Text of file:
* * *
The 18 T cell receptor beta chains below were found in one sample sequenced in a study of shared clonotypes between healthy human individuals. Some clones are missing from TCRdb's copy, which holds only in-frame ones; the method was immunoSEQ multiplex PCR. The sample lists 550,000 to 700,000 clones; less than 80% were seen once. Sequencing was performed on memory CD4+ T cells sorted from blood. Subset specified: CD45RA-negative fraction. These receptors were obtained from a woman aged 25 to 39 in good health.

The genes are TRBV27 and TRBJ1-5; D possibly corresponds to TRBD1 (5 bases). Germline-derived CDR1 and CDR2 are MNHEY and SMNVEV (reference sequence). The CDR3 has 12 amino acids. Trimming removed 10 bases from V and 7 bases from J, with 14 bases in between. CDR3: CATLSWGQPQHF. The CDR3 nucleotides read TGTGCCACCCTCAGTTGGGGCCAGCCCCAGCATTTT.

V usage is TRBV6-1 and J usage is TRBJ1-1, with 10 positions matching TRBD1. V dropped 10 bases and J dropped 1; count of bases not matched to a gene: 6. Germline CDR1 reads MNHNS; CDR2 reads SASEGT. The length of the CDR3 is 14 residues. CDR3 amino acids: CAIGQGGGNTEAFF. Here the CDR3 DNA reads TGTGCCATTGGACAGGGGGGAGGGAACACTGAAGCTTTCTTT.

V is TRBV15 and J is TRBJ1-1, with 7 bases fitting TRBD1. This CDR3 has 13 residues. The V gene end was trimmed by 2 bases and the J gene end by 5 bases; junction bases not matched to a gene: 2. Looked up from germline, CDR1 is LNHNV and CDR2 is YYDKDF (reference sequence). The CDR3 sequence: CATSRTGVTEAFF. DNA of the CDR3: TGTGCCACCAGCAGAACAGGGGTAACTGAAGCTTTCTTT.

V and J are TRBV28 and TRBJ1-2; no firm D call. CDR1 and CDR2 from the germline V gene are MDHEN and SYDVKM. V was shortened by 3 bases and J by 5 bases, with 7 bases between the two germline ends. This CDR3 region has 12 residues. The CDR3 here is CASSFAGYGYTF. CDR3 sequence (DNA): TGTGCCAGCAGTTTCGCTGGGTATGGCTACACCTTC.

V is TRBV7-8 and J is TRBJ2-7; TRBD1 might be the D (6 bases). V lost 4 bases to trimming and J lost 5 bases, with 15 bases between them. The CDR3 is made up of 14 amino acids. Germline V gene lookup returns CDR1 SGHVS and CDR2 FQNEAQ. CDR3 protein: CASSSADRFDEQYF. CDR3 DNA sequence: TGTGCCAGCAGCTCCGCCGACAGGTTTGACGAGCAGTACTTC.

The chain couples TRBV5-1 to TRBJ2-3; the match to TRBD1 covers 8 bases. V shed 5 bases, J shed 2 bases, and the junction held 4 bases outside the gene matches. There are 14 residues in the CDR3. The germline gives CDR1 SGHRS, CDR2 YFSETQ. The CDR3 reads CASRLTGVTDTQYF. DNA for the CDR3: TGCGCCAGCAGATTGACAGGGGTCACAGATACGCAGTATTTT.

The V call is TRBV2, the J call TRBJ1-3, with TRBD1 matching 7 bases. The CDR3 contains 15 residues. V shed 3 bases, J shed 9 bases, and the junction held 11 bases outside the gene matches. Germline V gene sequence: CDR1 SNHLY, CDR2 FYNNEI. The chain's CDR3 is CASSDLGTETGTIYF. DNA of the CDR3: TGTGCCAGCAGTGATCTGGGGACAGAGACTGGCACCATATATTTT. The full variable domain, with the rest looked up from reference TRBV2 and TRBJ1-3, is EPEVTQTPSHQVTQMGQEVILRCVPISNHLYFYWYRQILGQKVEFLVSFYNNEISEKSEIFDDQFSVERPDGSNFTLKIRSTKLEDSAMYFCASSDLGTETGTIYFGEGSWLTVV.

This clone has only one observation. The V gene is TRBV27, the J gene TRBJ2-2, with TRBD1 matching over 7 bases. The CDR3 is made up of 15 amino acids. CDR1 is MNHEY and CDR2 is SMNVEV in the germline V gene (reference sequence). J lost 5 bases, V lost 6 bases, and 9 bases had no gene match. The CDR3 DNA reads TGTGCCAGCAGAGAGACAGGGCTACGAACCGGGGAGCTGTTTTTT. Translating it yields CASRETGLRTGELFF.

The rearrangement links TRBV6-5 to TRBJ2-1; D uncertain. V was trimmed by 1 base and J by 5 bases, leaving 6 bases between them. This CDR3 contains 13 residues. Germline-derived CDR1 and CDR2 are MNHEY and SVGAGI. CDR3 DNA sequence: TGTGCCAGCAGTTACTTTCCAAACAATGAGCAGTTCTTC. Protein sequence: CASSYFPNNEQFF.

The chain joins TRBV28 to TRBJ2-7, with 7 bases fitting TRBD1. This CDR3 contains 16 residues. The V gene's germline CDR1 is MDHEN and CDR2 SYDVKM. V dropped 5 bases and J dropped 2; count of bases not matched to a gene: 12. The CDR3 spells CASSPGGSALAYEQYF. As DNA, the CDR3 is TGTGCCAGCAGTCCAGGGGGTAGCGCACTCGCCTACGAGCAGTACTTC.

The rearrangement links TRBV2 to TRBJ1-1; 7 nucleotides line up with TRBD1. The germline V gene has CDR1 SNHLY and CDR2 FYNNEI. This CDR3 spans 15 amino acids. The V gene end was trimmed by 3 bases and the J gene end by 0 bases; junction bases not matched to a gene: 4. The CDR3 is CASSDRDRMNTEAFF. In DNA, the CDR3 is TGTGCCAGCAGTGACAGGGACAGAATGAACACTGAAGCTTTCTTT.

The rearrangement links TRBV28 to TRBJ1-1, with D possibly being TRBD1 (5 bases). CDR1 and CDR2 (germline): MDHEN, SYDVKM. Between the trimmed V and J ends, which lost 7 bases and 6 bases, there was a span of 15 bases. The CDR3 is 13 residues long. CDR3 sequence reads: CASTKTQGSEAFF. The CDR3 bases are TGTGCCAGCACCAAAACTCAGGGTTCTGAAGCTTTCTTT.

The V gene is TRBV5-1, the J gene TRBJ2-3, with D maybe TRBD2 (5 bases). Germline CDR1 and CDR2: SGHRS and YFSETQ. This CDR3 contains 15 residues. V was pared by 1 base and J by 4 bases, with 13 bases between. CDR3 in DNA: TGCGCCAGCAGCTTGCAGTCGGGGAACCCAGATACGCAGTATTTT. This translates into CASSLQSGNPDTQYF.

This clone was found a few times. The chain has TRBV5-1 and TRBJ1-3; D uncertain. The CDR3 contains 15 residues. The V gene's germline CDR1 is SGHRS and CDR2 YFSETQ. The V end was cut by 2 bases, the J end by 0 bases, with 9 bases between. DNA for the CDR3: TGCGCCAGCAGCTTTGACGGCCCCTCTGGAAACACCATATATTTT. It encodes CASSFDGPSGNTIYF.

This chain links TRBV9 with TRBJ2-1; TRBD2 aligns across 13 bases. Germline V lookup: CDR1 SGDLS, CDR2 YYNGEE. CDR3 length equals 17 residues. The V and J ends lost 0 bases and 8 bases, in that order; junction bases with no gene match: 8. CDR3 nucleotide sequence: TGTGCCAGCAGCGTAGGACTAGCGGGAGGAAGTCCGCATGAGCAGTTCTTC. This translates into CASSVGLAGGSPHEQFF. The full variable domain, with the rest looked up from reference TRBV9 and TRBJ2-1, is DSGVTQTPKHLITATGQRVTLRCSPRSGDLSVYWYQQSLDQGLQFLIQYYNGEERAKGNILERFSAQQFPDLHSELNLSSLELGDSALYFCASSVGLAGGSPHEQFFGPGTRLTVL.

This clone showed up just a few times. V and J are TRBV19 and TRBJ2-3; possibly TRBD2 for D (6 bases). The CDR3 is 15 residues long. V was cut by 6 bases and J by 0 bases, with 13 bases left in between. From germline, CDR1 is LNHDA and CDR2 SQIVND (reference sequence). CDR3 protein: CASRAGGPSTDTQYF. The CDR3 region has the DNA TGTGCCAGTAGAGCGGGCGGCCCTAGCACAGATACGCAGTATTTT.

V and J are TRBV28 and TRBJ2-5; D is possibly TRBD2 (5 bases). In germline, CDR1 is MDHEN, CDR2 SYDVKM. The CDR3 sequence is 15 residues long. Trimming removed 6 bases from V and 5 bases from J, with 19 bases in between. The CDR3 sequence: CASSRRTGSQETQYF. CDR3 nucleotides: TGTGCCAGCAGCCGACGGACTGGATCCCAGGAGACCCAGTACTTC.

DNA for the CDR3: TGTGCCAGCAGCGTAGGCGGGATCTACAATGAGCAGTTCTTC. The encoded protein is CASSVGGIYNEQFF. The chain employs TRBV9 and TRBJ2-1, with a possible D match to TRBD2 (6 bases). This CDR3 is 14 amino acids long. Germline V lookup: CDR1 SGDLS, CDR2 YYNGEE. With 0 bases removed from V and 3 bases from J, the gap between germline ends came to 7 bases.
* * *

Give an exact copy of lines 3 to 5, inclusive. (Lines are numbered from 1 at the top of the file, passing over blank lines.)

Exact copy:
V usage is TRBV6-1 and J usage is TRBJ1-1, with 10 positions matching TRBD1. V dropped 10 bases and J dropped 1; count of bases not matched to a gene: 6. Germline CDR1 reads MNHNS; CDR2 reads SASEGT. The length of the CDR3 is 14 residues. CDR3 amino acids: CAIGQGGGNTEAFF. Here the CDR3 DNA reads TGTGCCATTGGACAGGGGGGAGGGAACACTGAAGCTTTCTTT.

V is TRBV15 and J is TRBJ1-1, with 7 bases fitting TRBD1. This CDR3 has 13 residues. The V gene end was trimmed by 2 bases and the J gene end by 5 bases; junction bases not matched to a gene: 2. Looked up from germline, CDR1 is LNHNV and CDR2 is YYDKDF (reference sequence). The CDR3 sequence: CATSRTGVTEAFF. DNA of the CDR3: TGTGCCACCAGCAGAACAGGGGTAACTGAAGCTTTCTTT.

V and J are TRBV28 and TRBJ1-2; no firm D call. CDR1 and CDR2 from the germline V gene are MDHEN and SYDVKM. V was shortened by 3 bases and J by 5 bases, with 7 bases between the two germline ends. This CDR3 region has 12 residues. The CDR3 here is CASSFAGYGYTF. CDR3 sequence (DNA): TGTGCCAGCAGTTTCGCTGGGTATGGCTACACCTTC.